Business Advice on Working with Relatives


Business Advice on Working with Relatives

Working with a relative can be tricky waters to navigate, but the proper approach can point you toward a healthy, productive professional relationship at the office or worksite. To start, have a conversation with your relative about the situation and how to best handle the unique circumstances of working together. This conversation will ideally take place before you begin your professional relationship, but if you’re already well into it, it may not be too late to get on the same page.

Here are five possible questions to consider during that conversation:

1. Will you ride together to and from work?

Carpooling could save you and your relative both on gas money and can be enjoyable, but if you do decide to ride together, make some decisions ahead of time, like what time you’ll leave home for work and what time you’ll both leave the office to make sure it will work out logistically. It can also be a good idea to decide whether or not you’ll talk about work and your mutual colleagues on your rides together. Venting can be healthy, but it could create a division between you and your relative and the other people you both work with.

2. How much and in what manner will you communicate at work?

Will you work together on projects? If so, what are your standards for professional communication with one another? If you won’t work together directly, will you still visit one another throughout the day? If so, when and for how long? Will you have lunch together? These are important questions to consider when deciding what your working relationship will look like in contrast to your at-home relationship.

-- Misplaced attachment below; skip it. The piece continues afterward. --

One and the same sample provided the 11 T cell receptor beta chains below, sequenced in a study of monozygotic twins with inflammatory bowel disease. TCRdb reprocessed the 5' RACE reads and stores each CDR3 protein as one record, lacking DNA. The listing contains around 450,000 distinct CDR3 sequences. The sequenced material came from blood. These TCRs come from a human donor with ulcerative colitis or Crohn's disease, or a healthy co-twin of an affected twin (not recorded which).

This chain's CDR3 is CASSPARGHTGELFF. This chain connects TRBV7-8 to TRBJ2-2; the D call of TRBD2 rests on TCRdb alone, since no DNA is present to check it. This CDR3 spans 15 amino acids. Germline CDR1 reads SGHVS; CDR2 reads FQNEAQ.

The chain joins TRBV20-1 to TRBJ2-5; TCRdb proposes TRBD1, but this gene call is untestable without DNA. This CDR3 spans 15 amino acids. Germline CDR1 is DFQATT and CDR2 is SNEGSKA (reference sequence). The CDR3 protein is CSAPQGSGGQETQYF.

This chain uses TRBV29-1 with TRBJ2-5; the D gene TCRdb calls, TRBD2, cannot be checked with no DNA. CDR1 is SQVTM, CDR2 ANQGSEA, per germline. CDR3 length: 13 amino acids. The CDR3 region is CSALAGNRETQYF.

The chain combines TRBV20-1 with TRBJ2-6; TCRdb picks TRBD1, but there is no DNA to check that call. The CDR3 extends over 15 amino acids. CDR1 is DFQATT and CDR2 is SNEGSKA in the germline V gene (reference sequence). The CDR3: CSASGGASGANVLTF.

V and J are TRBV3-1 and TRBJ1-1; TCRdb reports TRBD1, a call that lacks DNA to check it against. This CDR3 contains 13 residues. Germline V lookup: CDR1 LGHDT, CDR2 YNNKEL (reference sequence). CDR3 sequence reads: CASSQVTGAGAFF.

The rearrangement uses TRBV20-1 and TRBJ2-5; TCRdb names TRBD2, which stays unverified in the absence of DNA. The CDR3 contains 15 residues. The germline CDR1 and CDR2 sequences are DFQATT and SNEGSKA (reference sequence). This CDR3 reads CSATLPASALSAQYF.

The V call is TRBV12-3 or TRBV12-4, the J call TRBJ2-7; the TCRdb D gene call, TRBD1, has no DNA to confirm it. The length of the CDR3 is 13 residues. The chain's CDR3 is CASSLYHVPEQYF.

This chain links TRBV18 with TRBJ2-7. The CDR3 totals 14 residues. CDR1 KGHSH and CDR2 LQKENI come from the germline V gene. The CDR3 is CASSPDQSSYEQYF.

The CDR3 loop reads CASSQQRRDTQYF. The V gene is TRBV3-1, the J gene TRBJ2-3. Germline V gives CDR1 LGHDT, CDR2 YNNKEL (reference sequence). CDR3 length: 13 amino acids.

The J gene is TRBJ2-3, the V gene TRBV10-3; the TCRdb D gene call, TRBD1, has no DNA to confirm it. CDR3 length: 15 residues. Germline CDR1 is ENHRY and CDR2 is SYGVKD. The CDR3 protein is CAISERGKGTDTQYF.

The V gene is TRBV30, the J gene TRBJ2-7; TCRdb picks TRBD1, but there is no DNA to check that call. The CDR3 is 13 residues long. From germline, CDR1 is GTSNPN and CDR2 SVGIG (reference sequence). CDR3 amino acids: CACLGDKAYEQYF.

3. Will you talk about home life in the workplace?

Avoiding conversations about things going on at home or mutual relatives while at work and sticking to professional topics could be helpful in keeping both your minds on doing great work and could keep you from getting caught up in family drama on your employer’s watch.

4. How should you treat one another as colleagues?

Do you normally hug your relative when you see them? If so, do you hug your other colleagues as well? It’s a good idea to match your behavior with your relative to your normal behavior with other folks you work with. This communicates your commitment to professionalism to everyone in your office and a sets a clear boundary in your own mind that you’re at work and not at home.

5. How else can you keep home and work life as separate as possible?

It may not be 100 percent possible to treat your relative like just another colleague, but you should make that the goal. To the degree possible, agree that you and your relative will speak to one another with the same professionalism that you speak to everyone else at your workplace and hold each other to the same professional standard.

These topics may be a little uncomfortable in the moment, but having a challenging conversation now could help avoid conflict or hurt feelings later on and set you up for a great working relationship with your relative.

Mark Angelo is the co-founder of Yorkville Advisors.

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